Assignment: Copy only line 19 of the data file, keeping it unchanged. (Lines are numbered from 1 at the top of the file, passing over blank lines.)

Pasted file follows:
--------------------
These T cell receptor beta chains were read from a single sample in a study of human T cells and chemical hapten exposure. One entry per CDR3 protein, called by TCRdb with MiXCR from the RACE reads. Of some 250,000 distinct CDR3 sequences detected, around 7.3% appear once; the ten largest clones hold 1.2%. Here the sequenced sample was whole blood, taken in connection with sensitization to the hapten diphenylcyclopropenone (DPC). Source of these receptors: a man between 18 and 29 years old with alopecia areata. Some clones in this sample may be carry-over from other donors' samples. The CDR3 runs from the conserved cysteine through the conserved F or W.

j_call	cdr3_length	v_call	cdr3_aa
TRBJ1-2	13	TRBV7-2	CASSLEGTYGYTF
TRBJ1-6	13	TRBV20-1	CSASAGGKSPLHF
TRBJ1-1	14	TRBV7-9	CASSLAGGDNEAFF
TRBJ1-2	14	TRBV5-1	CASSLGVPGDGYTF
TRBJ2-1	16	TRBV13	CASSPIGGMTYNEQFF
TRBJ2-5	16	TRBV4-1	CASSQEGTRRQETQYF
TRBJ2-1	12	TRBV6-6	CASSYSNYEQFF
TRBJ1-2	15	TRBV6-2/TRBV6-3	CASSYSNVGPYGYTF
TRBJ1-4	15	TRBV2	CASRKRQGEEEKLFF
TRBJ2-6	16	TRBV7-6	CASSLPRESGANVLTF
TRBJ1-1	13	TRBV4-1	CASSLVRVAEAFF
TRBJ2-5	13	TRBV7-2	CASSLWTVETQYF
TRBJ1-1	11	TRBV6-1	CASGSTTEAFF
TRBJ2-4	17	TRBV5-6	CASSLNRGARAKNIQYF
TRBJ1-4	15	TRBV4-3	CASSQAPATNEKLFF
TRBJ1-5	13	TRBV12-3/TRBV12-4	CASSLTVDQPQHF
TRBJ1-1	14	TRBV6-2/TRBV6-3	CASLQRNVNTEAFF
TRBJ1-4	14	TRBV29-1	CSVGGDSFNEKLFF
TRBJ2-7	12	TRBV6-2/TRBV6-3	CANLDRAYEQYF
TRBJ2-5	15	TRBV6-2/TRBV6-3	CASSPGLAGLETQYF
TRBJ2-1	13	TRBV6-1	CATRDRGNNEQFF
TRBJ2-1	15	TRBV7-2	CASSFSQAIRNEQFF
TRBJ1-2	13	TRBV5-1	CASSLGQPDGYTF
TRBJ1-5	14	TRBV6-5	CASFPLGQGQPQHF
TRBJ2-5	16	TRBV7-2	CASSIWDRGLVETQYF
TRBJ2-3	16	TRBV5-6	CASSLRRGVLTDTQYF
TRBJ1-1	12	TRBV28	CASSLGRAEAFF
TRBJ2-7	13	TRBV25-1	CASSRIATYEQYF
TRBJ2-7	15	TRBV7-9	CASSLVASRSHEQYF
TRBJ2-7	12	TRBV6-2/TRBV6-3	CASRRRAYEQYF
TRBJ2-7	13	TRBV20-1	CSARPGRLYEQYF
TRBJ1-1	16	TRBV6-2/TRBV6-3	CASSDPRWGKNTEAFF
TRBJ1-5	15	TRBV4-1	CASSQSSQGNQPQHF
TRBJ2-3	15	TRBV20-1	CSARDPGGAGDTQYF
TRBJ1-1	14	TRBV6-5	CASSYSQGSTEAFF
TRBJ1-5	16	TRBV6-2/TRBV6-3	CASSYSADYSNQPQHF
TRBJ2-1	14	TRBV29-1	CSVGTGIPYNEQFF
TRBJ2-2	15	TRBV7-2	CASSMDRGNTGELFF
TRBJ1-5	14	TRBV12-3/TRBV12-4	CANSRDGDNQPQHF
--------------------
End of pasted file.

TRBJ1-1	14	TRBV6-2/TRBV6-3	CASLQRNVNTEAFF